Unrecognized Roots of Service-Learning in African American Social Thought and Action, 1890-1930

Article excerpt

African American social thought has evolved to become pragmatic, urgent, and concerned with merging social theory and action. Given the problems identified in the black American existence, this expression of social thought has focused on social justice, group empowerment, and encouraging social change to promote real democracy. Such a response is understandable since, historically, African Americans' social thought has been marginalized from acknowledged bodies of academic social thought, and expressed in action rather than print. Social protest activity, political ideology, and social movements to address issues of racial equality are some familiar articulations of this social thought.

There is a less obvious educational agenda obscured in this action-oriented and pragmatic expression of social thought. Revealed in a social welfare orientation, this agenda is embedded in a community service ideal that combines intellectual ideas and education with direct social action to improve conditions and standards in American black communities. With careful scrutiny one may locate important precursors to service-learning pedagogy and philosophy in the community service perspective that is an expression of African American social thought. These precursors, or early forms of service-learning, are often embedded in the community service perspective, sharing the social welfare orientation with its practical interest in social betterment, supportive communal systems, and education designed to promote race pride and sense of community.

Service-learning, though embodied in earlier philosophical ideas and issues, has surfaced as a relatively new concept in education. Pioneers in the field identified with the pedagogy of experiential education, including a reflection component and students making personal sacrifice (Stanton, Giles, & Cruz, 1999). The early service-learning educators operated in a value-oriented philosophy of education to promote learning through service (Chisholm, 1987), with interest in community development, community empowerment, and campus-community reciprocal learning (Stanton, Giles, & Cruz). Today, service-learning remains attached to these historical antecedents. Community service and academic excellence are joined to address social justice issues that encourage learning through experience and reflection. In the expression of African American social thought, service-learning is not a formalized educational approach or organized social movement. However, service-learning is a response in the community service perspective that, combined with other social actions, promotes community enrichment and empowerment. It is a practice and teaching philosophy seeking to partner community and academe for community betterment.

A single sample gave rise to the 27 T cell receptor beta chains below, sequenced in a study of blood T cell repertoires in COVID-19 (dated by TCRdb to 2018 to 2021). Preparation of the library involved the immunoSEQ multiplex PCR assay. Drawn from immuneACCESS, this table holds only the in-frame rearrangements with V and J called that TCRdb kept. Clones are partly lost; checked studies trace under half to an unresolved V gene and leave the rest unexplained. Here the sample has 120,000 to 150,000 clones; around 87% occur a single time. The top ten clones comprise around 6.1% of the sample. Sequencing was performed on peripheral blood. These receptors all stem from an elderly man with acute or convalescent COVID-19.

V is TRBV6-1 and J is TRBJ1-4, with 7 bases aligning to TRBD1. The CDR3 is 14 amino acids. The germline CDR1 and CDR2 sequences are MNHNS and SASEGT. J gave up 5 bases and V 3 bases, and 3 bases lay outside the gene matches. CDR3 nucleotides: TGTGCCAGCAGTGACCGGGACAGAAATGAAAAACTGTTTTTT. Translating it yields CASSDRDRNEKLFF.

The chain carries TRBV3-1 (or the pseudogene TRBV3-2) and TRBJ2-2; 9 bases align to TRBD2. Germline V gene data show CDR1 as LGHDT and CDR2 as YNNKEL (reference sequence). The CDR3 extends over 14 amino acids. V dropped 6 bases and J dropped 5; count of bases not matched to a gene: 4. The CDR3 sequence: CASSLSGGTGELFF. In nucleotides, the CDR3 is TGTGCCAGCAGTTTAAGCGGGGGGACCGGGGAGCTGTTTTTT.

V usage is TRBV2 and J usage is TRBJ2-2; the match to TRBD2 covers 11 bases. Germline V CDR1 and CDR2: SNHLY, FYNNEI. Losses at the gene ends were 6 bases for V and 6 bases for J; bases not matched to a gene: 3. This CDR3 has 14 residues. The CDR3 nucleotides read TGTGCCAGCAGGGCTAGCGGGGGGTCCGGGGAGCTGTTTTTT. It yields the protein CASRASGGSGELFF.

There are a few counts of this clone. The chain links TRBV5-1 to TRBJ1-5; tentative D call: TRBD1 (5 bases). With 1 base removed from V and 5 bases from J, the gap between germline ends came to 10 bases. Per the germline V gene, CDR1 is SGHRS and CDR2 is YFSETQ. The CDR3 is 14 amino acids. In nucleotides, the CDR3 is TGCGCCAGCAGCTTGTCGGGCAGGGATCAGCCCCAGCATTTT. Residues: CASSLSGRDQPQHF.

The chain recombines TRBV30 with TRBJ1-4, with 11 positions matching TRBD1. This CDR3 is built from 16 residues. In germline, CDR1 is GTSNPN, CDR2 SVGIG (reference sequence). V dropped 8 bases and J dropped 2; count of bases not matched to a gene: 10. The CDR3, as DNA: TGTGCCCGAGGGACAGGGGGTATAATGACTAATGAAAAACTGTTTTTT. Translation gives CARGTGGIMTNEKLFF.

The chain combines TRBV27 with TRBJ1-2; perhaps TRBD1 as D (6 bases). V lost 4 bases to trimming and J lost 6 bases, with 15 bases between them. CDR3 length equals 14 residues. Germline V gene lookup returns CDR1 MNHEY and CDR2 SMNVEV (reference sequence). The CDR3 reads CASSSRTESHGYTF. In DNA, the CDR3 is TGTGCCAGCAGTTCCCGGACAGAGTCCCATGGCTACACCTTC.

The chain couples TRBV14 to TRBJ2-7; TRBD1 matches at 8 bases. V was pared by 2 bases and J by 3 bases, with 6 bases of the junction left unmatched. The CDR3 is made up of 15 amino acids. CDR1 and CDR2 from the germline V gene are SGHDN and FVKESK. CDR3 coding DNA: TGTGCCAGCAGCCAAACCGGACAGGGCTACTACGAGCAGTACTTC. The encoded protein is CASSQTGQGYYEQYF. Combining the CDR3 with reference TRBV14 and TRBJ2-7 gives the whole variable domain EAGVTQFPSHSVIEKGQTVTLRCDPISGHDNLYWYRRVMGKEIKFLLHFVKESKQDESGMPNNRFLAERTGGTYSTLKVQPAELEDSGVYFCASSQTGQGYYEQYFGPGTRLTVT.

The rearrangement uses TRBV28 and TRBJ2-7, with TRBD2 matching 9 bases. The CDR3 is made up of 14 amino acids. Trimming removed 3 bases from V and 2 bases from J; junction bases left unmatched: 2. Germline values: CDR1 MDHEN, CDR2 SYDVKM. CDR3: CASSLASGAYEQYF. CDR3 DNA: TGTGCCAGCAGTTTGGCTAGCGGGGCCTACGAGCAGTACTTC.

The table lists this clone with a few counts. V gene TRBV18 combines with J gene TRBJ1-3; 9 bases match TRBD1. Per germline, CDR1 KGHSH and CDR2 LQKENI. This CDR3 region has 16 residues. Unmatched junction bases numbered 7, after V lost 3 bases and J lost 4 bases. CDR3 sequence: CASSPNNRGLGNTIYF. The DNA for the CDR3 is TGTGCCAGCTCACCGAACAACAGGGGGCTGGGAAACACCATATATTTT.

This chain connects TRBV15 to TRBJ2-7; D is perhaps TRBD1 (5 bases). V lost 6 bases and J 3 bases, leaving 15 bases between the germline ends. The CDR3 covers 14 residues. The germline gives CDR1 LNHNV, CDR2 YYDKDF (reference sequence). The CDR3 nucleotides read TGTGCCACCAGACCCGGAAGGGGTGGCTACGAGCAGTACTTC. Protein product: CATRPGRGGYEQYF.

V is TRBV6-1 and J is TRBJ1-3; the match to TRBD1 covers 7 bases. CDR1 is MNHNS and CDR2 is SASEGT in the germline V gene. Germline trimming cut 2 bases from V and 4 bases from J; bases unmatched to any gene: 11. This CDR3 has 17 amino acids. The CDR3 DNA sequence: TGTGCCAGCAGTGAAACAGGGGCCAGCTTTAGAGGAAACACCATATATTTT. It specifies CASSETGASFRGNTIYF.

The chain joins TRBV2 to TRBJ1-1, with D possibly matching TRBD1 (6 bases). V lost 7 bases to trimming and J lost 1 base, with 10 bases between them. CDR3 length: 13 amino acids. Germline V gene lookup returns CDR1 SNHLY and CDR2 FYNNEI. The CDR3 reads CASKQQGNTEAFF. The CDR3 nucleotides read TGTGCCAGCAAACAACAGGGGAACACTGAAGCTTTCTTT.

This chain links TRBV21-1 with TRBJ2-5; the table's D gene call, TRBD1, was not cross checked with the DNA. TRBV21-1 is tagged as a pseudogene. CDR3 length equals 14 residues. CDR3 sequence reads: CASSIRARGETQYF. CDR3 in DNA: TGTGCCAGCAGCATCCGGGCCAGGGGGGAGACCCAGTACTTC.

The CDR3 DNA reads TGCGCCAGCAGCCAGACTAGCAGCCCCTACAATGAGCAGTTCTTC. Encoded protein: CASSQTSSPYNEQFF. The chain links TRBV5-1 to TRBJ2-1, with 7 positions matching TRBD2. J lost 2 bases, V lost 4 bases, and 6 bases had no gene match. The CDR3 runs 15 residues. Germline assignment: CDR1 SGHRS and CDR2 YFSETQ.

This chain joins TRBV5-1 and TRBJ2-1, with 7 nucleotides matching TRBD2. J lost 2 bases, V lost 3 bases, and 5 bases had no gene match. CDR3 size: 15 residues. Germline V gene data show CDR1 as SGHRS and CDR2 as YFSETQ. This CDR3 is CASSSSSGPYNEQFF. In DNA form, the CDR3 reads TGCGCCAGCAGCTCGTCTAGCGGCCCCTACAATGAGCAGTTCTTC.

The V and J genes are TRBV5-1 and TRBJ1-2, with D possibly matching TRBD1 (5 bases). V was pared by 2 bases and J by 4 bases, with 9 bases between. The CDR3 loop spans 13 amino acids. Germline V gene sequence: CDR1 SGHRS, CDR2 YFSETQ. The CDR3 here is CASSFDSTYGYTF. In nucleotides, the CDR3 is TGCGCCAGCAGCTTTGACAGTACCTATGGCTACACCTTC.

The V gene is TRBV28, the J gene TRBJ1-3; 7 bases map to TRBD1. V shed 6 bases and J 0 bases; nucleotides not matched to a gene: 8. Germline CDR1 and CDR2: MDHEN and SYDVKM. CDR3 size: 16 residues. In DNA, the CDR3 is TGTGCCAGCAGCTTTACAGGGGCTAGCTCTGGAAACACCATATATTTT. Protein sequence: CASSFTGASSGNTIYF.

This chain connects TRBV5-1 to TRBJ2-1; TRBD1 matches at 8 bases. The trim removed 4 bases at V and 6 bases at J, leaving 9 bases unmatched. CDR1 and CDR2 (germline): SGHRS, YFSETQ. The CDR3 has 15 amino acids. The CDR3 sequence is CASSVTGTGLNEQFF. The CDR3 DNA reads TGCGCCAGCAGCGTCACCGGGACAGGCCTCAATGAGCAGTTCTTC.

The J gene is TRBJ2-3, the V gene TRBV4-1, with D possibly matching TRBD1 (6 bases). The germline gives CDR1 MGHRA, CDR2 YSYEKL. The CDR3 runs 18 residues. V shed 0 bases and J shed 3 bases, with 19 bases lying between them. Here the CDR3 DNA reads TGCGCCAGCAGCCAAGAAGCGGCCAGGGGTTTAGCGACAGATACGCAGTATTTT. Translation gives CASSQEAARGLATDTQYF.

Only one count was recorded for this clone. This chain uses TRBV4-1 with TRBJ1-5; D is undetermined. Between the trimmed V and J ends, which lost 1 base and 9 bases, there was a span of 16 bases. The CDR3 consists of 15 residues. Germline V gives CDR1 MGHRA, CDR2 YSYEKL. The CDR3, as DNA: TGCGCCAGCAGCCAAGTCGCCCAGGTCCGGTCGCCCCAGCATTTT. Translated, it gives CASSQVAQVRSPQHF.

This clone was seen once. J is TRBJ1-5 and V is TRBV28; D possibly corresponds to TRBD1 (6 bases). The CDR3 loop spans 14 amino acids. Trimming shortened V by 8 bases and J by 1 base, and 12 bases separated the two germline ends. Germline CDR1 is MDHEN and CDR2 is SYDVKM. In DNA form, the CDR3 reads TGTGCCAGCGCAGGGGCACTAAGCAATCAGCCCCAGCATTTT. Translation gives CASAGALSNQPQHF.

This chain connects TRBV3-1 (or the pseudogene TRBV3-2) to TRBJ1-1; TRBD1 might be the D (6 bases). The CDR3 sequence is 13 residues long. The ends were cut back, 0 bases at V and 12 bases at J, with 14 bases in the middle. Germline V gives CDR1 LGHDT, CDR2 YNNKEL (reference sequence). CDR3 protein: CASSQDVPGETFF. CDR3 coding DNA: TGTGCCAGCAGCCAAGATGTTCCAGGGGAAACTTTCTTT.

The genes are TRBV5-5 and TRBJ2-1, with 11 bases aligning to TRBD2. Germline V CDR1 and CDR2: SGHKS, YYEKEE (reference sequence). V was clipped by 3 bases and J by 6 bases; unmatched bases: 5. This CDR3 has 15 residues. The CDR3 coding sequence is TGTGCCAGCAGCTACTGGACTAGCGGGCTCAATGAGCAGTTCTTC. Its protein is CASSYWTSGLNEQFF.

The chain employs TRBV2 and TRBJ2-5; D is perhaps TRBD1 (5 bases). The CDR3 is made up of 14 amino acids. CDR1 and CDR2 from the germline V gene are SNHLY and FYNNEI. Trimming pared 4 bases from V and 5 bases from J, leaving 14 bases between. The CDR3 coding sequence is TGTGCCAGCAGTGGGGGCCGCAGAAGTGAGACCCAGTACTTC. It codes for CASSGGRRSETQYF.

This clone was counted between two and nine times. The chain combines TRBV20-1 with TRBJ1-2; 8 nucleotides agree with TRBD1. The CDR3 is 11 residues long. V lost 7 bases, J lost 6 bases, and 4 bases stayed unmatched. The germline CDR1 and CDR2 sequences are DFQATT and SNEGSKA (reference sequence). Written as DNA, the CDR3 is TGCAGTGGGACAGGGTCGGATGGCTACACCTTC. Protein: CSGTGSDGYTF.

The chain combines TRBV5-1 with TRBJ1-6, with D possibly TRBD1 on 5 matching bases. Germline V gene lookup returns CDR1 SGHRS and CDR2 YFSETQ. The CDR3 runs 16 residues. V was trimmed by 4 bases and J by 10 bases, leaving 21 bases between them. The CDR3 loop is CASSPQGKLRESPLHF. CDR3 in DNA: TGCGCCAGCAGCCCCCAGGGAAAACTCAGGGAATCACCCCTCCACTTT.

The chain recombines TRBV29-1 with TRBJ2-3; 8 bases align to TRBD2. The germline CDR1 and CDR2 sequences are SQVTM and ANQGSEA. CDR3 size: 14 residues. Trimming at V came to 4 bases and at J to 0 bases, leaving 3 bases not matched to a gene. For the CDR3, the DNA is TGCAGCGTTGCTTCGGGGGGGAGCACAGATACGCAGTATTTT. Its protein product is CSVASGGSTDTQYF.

In the black American experience, there is a long-standing interest in the community service ideal. This perspective in the context of African American social thought is manifested as a racial legacy dedicated to strengthening community to deal with internal problems and promote broader social change. Responding to the urgency in African American social thought, the community service perspective is conceived as a social obligation and organizing principle for blacks actively committed to the social advancement of American black communities. The agenda in this perspective is therefore eclectic, with a social welfare emphasis to encourage self-help, collective initiatives, and education for social improvement and cultural enrichment. While the perspective does not have an officially defined agenda, the priority in its service orientation and educational activities are devoted to promoting the social, economic, and cultural empowerment of the black community. Given the action orientation and pragmatic emphasis in African American social thought, the community service perspective is an interactive process that incorporates various ideas and initiatives to engage people and community in problem solving and education. …


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